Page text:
Quitting after a Diagnosis - Why it's Still Worth it

Date: 17 October 2019

Giving up cigarettes is no mean feat. But after a cancer diagnosis, there’s all the more reason to quit.

It’s not uncommon to feel like there’s no point giving up cigarettes after receiving news of a cancer diagnosis - especially when the situation feels as though it’s out of your control 1 .

Similarly, if your loved one is diagnosed with cancer, it can be really hard to know what advice you should give when it comes to the tricky topic of stopping smoking. But when it comes to smoking, there’s no better time to give up than right now. In as little as 20 minutes, the human body will start to repair some of the damage caused by smoking. It can’t repair the cancer, but stopping smoking can improve your treatment 2,3.

Here’s our top reasons for quitting after a cancer diagnosis – some of them may surprise you…

Get yourself fit for treatment

Did you know that stopping smoking could make a difference to the treatment you’re able to receive and how well that treatment works? Smoking is linked to a higher risk of something going wrong during and after surgery. So it’s not always safe for surgery to take place if a patient carries on smoking. Stopping before surgery can make a huge difference to the body’s ability to cope, and may even make way for certain treatment options that would otherwise not be possible Plus, you may not need to spend as much time recovering in hospital after surgery 4. On top of this, there’s evidence to show that other treatments like chemotherapy and radiotherapy will work better if you stop smoking 5.

Avoid extra side effects from treatment

Stopping smoking after a cancer diagnosis means people are likely to get fewer (and less severe) side effects from the treatment they’re receiving compared with people who continue to smoke - whether that be chemotherapy or radiotherapy 6,7. This can include side effects like infection, fatigue, heart and lung problems, and weight loss in people receiving chemotherapy. And, for those receiving radiotherapy, you’re less likely to get unpleasant side effects such as dry mouth, mouth sores and a loss of taste.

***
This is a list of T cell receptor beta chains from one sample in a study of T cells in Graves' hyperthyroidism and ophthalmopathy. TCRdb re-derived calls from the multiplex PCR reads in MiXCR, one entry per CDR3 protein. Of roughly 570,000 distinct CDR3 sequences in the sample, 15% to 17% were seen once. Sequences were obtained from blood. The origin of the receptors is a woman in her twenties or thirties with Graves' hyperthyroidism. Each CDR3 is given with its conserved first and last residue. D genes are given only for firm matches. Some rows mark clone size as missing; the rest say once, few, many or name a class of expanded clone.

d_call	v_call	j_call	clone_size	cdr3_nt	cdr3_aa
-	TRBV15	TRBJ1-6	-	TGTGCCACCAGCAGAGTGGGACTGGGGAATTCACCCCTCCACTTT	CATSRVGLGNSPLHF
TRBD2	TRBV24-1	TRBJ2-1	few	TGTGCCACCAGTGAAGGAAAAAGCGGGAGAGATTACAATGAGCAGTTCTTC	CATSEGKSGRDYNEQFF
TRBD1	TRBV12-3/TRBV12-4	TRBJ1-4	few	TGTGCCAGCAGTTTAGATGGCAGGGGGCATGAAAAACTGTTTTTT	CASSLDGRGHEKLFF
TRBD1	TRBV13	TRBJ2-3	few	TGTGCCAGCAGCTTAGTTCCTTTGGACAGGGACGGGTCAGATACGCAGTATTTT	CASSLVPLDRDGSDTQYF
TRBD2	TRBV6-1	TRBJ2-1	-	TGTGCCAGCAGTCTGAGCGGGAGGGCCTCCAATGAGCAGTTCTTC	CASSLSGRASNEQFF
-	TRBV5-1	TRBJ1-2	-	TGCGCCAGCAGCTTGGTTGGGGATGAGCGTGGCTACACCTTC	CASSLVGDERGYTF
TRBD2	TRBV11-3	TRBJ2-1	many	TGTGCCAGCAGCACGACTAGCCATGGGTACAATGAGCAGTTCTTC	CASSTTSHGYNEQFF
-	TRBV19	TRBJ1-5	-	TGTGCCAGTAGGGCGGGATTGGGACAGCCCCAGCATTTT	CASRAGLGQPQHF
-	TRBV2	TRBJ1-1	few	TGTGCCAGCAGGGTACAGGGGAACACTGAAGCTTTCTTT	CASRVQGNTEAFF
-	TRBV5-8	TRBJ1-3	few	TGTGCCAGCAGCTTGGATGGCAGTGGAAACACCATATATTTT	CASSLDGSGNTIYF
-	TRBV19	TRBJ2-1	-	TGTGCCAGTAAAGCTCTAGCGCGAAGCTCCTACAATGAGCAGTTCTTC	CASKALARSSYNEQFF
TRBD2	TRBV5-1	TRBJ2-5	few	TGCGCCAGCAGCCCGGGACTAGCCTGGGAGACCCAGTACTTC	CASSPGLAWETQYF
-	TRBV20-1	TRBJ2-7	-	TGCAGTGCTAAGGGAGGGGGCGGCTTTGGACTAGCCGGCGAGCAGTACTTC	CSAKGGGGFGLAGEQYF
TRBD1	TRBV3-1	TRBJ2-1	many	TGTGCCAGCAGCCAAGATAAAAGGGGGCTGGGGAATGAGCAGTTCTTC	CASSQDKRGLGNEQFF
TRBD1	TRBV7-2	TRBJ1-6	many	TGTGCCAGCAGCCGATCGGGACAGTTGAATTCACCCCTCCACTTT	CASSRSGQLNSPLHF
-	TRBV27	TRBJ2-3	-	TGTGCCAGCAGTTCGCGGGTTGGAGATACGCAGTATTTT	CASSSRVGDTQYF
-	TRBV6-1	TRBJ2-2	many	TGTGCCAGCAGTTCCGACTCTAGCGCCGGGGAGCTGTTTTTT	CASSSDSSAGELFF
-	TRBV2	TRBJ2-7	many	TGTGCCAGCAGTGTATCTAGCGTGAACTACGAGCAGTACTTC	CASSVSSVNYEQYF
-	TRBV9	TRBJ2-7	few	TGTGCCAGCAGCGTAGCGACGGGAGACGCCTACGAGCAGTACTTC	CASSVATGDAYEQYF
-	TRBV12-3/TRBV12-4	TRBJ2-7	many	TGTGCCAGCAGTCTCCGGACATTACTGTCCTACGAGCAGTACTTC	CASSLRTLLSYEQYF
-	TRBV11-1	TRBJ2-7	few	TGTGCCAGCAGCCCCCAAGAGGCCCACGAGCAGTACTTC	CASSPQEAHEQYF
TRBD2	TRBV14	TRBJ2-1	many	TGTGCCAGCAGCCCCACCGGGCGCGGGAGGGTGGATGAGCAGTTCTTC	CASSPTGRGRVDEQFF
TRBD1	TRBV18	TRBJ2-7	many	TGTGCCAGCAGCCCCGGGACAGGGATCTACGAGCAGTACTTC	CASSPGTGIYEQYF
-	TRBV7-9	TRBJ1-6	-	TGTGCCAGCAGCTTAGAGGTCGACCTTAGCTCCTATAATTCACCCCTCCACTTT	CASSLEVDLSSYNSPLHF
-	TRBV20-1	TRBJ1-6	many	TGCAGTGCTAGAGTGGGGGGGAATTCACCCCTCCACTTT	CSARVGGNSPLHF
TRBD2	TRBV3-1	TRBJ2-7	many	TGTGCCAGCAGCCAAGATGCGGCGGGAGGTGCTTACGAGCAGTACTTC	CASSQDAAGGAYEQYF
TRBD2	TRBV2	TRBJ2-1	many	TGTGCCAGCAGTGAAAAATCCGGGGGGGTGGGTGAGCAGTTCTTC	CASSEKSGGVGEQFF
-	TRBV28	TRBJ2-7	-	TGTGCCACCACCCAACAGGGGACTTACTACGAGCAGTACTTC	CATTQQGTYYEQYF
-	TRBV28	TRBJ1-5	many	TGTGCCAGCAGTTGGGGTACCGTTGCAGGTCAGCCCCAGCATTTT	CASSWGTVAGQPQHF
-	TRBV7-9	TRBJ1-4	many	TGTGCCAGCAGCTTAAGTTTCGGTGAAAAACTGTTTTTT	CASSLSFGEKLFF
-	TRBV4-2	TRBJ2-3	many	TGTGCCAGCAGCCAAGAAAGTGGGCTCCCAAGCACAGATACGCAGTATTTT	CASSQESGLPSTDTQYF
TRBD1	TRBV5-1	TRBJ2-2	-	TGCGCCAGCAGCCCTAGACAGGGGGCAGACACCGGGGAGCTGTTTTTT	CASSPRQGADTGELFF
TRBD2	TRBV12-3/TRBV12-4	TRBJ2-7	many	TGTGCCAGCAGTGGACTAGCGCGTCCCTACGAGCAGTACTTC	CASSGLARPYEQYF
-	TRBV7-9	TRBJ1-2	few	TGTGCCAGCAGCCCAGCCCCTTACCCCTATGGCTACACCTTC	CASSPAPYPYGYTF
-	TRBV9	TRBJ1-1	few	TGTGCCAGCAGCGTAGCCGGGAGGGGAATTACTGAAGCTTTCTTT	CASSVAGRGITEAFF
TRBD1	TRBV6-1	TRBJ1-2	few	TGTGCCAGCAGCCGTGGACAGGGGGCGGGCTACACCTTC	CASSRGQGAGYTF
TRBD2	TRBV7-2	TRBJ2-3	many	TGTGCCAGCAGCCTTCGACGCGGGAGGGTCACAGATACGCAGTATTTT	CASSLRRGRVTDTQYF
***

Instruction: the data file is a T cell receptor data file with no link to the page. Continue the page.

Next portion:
Decrease the chance of cancer returning, or of getting another cancer

Stopping smoking can reduce the risk of some cancers coming back, even if it’s been successfully treated, as well as reducing the risk of getting another, different cancer in the future 8.

Reduce the chance of getting other serious illnesses

By quitting smoking you can also lower the risk of getting some serious illnesses in the future, such as heart disease or stroke. Stopping means you’re giving yourself as good a chance as possible to live a long and healthy life after cancer. There are many reasons why quitting smoking after a diagnosis could improve your health. Whether it’s you or a loved one that’s stopping smoking, there’s a lot of benefits to look forward to, from giving you more energy, easing your breathing, reducing treatment side effects and even potentially speeding up your recovery from treatment. By giving up cigarettes, you’re giving your body the best chance of recovery as well as taking back some control during a very stressful time.

For more information on local stop smoking services and other support available in Yorkshire, please take a look at this article.

 

References

  1. https://www.ncbi.nlm.nih.gov/pmc/articles/PMC6546630/
  2. https://www.ncbi.nlm.nih.gov/pmc/articles/PMC6546630/
  3. https://ash.org.uk/information-and-resources/briefings/briefing-smoking-and-surgery/
  4. https://ash.org.uk/information-and-resources/briefings/briefing-smoking-and-surgery/
  5. https://www.ncbi.nlm.nih.gov/pmc/articles/PMC6546630/
  6. http://theoncologist.alphamedpress.org/content/16/12/1784.full
  7. https://www.asco.org/sites/new-www.asco.org/files/content-files/practice-and-guidelines/documents/stopping-tobacco-use-booklet.pdf
  8. https://www.ncbi.nlm.nih.gov/pmc/articles/PMC6546630/

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